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neilestrick

Soda Kiln Build

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Since it's been a pretty slow week here on the forum, I thought I'd post some eye candy to keep you all busy. On my blog HERE you can see photos of the soda kiln Doug Jeppesen and I built a couple of weekends ago at Lillstreet Art Center in Chicago. We knocked it out in about 30 hours over 3 days, from scratch. The interior of the kiln is all hard brick, with soft brick used wherever possible on the exterior.

 

Doug and I had built the previous kiln, too, which lasted 3 1/2 years, and new record at Lill. They tend to go through soda kilns pretty quickly. When we started on the previous version, we found that the kiln was supported on a metal framework that attempted to level the kiln since the concrete floor was really out of whack. The frame was not ideal, but due to time constraints we had to use it. This time, since we knew what we were getting into, we made them toss the frame and pour a level concrete slab. This should be their longest lasting soda kiln yet. The first firing is this weekend.

 

Marcia Selsor likes this

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This is like smelling popcorn with new braces on: it whets the appetite without satisfying the real hunger! Nice work. Show us some pics from the first soda firing. Some of us live vicariously on others' projects.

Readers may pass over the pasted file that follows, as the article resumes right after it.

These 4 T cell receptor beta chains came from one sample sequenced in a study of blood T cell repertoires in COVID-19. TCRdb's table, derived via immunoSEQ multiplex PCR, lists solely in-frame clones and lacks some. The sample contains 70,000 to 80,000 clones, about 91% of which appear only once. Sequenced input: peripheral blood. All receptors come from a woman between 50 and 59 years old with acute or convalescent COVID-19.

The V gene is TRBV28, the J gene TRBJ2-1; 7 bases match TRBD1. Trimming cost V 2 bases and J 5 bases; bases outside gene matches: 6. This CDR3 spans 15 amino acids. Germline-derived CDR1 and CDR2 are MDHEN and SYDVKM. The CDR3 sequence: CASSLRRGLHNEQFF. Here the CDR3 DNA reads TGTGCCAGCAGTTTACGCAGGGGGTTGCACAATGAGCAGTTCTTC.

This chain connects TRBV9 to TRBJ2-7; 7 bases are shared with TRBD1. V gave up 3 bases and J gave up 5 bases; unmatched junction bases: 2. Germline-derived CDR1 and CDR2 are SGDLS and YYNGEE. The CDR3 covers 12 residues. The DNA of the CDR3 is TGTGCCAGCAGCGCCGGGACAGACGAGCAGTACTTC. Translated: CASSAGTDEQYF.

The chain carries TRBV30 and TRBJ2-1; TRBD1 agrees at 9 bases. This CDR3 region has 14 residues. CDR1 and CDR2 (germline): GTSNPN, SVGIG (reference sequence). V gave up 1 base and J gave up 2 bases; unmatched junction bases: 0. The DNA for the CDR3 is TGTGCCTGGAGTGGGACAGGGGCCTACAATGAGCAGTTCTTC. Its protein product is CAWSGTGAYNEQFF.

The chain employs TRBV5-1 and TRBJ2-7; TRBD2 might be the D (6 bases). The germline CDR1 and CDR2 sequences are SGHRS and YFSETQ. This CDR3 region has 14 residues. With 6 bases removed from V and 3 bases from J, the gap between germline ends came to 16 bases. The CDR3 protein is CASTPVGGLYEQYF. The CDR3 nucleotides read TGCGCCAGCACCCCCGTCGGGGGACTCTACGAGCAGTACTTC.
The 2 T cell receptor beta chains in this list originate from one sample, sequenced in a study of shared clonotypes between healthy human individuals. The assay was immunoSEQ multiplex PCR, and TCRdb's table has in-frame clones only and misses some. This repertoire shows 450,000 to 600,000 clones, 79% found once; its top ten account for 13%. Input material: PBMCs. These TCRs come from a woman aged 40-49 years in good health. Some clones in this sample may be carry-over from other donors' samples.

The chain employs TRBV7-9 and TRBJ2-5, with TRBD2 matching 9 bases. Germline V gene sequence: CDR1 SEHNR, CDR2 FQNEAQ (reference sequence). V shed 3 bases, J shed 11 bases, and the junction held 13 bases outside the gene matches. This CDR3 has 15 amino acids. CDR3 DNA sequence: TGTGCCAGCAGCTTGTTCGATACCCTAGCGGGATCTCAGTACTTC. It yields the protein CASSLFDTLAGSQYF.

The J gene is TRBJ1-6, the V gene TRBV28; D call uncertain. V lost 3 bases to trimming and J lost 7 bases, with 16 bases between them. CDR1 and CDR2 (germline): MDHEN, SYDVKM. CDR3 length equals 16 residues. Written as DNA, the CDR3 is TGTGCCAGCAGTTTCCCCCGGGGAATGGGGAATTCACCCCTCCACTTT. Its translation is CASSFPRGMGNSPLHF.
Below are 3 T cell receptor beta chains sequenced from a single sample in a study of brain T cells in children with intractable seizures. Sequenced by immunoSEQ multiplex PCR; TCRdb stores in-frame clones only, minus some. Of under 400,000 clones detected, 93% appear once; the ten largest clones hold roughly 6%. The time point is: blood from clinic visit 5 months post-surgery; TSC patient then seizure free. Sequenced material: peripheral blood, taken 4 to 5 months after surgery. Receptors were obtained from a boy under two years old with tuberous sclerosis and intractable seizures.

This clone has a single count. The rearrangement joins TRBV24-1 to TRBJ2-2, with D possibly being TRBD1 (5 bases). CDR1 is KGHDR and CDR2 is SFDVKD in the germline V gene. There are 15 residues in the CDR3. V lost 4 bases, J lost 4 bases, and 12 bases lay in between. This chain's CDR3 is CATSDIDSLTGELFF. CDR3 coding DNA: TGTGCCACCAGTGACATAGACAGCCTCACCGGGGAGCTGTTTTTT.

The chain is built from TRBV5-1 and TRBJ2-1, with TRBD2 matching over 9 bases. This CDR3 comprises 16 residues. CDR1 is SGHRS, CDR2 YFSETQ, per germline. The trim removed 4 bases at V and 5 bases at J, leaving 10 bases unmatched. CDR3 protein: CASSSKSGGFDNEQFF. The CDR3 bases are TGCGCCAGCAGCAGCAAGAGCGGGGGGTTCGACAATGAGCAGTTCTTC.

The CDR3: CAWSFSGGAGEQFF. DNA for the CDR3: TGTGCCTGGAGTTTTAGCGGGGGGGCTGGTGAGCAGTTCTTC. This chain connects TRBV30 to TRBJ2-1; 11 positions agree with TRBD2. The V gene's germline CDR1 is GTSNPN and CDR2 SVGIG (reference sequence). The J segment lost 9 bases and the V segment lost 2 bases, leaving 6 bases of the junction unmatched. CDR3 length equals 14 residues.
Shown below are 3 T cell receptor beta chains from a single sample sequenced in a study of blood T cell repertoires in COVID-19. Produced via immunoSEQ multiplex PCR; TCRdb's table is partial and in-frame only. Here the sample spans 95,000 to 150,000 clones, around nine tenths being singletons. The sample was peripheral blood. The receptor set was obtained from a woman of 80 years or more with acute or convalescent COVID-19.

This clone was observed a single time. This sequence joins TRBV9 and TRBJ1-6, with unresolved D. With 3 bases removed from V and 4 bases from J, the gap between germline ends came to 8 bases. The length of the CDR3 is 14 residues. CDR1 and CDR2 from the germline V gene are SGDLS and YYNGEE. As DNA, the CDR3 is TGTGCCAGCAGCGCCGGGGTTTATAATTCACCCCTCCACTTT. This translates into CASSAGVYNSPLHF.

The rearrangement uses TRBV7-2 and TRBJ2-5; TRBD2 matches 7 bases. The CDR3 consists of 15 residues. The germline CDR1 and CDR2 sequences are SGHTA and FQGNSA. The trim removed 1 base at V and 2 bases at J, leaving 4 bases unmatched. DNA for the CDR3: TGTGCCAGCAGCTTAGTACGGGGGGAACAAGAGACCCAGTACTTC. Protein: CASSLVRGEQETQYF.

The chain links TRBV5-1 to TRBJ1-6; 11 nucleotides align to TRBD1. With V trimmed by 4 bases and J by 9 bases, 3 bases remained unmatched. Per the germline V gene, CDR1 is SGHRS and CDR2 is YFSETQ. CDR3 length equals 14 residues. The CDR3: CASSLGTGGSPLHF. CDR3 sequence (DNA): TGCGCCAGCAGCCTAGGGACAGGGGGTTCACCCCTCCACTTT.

Jed

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Thanks, all. Unfortunately, I don't ever get to actually fire the kiln. I'm just the builder. I did stop by there yesterday though, and saw a few of the pots from the first firing. They looked great, and the kiln fired just like the old one, so all is good. More importantly, the kiln looked good. Nothing moved. Next I'm going to rebuild the burner system to give it better control, and (hopefully) efficiency.

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I noticed you were in Greeley about the same time I was in Fort Morgan. My father-in-law gave me directions to go from Wyoming to Fort Morgan: Go south until you smell it, then turn east until you step in it. Then you will be in Fort Morgan.

 

It seems kind of unfair. You build them but don't fire then--- kilns that is. I would make it a new policy. The first pot in the new kiln is one of yours.

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